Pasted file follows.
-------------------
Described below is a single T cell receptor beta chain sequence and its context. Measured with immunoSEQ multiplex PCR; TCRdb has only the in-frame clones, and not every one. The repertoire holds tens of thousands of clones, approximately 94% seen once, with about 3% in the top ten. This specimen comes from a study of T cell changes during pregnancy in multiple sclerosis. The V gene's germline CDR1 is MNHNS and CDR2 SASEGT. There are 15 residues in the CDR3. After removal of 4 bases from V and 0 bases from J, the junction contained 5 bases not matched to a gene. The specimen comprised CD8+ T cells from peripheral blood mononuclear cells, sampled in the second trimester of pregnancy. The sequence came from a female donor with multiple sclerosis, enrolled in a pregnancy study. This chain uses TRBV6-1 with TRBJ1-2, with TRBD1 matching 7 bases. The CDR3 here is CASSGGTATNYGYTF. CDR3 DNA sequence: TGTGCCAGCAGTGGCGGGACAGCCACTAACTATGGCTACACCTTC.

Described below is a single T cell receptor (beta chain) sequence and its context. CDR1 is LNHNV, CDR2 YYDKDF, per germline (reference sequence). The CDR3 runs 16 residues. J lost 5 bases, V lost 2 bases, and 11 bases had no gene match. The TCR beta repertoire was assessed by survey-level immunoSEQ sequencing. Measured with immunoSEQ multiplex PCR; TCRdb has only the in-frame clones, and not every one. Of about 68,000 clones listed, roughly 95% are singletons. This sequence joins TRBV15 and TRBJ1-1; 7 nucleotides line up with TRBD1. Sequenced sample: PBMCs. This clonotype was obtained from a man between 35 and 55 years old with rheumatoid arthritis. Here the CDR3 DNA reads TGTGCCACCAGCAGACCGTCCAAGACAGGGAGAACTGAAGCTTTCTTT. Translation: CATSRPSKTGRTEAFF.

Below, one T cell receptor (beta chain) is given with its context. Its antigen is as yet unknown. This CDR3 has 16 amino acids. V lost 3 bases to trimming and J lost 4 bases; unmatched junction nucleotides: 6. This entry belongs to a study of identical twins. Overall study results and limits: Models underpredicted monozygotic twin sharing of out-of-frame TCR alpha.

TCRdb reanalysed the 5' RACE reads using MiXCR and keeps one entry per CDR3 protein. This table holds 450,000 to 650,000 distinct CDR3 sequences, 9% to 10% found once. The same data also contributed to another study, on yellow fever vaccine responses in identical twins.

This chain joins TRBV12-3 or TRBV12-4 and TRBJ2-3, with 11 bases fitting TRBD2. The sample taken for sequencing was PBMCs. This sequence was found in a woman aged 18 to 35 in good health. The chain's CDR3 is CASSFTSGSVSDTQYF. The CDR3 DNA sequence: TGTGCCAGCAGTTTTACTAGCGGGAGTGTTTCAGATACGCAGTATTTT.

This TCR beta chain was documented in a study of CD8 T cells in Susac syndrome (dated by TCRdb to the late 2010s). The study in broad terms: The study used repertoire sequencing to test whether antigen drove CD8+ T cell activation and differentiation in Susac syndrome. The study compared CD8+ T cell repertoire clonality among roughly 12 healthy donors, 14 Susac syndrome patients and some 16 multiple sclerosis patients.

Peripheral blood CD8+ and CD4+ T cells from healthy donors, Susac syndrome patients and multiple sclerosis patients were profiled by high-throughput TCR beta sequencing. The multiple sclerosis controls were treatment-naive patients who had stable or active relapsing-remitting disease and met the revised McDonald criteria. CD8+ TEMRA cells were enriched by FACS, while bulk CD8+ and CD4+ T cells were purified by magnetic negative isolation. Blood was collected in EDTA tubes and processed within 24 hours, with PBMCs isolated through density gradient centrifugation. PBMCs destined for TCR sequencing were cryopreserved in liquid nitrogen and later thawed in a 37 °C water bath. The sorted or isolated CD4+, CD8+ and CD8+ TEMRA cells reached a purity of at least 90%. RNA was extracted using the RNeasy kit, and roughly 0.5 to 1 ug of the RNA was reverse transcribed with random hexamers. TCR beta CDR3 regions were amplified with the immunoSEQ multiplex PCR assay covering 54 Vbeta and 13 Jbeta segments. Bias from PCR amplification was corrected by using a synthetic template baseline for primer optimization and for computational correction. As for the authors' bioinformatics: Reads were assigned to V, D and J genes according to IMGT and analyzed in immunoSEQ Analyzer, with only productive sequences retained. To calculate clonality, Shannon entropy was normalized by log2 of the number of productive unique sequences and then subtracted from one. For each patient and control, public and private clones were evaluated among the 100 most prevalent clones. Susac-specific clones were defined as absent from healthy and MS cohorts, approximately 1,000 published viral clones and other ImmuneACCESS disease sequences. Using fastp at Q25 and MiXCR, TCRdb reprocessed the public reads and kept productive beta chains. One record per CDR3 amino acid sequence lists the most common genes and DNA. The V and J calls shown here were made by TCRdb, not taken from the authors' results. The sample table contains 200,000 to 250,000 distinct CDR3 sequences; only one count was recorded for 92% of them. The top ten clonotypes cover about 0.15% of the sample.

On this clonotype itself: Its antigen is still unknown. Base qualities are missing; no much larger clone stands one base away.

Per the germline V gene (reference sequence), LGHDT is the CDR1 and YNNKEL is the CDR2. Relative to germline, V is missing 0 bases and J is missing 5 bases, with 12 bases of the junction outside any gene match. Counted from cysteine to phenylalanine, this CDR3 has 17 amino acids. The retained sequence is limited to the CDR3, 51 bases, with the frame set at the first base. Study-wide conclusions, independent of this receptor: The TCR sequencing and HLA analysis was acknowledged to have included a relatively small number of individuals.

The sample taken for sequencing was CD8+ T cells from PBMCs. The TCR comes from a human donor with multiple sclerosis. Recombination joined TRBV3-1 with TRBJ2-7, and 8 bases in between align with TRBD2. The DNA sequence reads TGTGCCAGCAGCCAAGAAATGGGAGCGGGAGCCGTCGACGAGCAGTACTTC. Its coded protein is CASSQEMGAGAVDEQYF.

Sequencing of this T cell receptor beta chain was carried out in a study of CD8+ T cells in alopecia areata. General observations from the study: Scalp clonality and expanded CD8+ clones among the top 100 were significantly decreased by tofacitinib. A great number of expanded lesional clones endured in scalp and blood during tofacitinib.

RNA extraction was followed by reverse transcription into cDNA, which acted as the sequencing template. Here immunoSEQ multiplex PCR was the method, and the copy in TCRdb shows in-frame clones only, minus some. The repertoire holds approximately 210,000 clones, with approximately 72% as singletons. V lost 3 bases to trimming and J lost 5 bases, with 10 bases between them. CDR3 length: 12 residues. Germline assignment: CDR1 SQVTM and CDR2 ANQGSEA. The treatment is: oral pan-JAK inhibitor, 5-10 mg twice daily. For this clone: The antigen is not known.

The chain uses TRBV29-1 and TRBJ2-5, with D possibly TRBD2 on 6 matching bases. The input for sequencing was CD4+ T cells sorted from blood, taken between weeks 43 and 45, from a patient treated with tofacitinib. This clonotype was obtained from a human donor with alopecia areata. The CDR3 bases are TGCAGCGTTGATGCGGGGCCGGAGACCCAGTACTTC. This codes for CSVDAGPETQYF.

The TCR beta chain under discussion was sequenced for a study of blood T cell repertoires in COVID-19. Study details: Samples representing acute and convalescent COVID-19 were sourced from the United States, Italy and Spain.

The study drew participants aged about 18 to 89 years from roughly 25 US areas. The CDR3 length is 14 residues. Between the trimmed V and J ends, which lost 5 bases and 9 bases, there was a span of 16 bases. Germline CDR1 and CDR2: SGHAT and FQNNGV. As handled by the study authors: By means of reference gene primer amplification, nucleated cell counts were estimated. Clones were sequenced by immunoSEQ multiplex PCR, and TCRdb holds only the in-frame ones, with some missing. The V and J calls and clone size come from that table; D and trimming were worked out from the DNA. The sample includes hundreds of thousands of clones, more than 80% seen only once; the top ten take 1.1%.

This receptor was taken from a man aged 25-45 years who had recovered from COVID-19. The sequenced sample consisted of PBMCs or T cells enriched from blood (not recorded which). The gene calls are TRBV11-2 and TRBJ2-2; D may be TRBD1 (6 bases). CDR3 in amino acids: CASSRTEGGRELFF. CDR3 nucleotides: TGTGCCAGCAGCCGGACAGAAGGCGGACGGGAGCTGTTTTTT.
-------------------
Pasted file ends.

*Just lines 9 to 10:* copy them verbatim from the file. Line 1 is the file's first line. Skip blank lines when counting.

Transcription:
Per the germline V gene (reference sequence), LGHDT is the CDR1 and YNNKEL is the CDR2. Relative to germline, V is missing 0 bases and J is missing 5 bases, with 12 bases of the junction outside any gene match. Counted from cysteine to phenylalanine, this CDR3 has 17 amino acids. The retained sequence is limited to the CDR3, 51 bases, with the frame set at the first base. Study-wide conclusions, independent of this receptor: The TCR sequencing and HLA analysis was acknowledged to have included a relatively small number of individuals.

The sample taken for sequencing was CD8+ T cells from PBMCs. The TCR comes from a human donor with multiple sclerosis. Recombination joined TRBV3-1 with TRBJ2-7, and 8 bases in between align with TRBD2. The DNA sequence reads TGTGCCAGCAGCCAAGAAATGGGAGCGGGAGCCGTCGACGAGCAGTACTTC. Its coded protein is CASSQEMGAGAVDEQYF.